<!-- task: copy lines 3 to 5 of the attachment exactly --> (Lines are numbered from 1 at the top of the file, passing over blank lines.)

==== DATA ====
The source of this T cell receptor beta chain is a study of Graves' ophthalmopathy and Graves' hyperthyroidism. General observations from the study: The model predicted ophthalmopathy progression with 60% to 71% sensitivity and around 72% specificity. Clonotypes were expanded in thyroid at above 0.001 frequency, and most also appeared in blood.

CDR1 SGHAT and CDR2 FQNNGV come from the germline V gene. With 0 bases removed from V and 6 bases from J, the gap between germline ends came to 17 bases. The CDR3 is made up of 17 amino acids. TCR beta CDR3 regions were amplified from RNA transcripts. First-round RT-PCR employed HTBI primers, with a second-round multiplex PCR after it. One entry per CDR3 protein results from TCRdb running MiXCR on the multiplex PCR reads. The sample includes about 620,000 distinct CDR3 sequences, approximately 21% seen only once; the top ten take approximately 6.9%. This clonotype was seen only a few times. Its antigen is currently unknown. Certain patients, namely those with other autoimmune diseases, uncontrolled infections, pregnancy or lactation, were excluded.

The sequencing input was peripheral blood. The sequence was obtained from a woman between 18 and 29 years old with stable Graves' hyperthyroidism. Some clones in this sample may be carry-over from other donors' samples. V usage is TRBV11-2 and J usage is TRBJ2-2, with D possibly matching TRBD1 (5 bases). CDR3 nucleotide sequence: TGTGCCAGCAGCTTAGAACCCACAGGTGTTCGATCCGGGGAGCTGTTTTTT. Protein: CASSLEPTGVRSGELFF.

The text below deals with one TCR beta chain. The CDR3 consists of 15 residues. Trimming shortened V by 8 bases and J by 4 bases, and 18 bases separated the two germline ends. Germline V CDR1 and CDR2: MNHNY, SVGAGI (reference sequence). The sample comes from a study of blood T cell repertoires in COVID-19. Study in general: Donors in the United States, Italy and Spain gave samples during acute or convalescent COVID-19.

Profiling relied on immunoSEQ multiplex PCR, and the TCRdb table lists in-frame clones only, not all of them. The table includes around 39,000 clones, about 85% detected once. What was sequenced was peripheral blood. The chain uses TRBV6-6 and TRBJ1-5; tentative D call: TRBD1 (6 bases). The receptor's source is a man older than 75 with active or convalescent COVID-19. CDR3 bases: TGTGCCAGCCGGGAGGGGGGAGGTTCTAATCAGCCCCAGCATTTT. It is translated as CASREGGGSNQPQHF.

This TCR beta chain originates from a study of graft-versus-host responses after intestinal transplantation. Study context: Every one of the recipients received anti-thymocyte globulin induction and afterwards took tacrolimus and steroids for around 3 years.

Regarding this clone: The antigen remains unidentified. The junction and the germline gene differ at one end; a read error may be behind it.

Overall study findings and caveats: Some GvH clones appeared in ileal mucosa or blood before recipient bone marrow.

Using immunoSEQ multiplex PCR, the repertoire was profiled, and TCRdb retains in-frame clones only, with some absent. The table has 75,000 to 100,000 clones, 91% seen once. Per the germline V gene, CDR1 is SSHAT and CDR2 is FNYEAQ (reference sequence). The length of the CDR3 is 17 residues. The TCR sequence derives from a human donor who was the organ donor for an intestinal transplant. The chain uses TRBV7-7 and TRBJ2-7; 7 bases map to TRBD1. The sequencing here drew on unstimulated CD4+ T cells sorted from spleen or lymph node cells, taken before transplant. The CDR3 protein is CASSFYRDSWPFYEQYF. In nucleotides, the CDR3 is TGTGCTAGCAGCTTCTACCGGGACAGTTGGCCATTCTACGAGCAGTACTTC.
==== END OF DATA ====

The sequencing input was peripheral blood. The sequence was obtained from a woman between 18 and 29 years old with stable Graves' hyperthyroidism. Some clones in this sample may be carry-over from other donors' samples. V usage is TRBV11-2 and J usage is TRBJ2-2, with D possibly matching TRBD1 (5 bases). CDR3 nucleotide sequence: TGTGCCAGCAGCTTAGAACCCACAGGTGTTCGATCCGGGGAGCTGTTTTTT. Protein: CASSLEPTGVRSGELFF.

The text below deals with one TCR beta chain. The CDR3 consists of 15 residues. Trimming shortened V by 8 bases and J by 4 bases, and 18 bases separated the two germline ends. Germline V CDR1 and CDR2: MNHNY, SVGAGI (reference sequence). The sample comes from a study of blood T cell repertoires in COVID-19. Study in general: Donors in the United States, Italy and Spain gave samples during acute or convalescent COVID-19.

Profiling relied on immunoSEQ multiplex PCR, and the TCRdb table lists in-frame clones only, not all of them. The table includes around 39,000 clones, about 85% detected once. What was sequenced was peripheral blood. The chain uses TRBV6-6 and TRBJ1-5; tentative D call: TRBD1 (6 bases). The receptor's source is a man older than 75 with active or convalescent COVID-19. CDR3 bases: TGTGCCAGCCGGGAGGGGGGAGGTTCTAATCAGCCCCAGCATTTT. It is translated as CASREGGGSNQPQHF.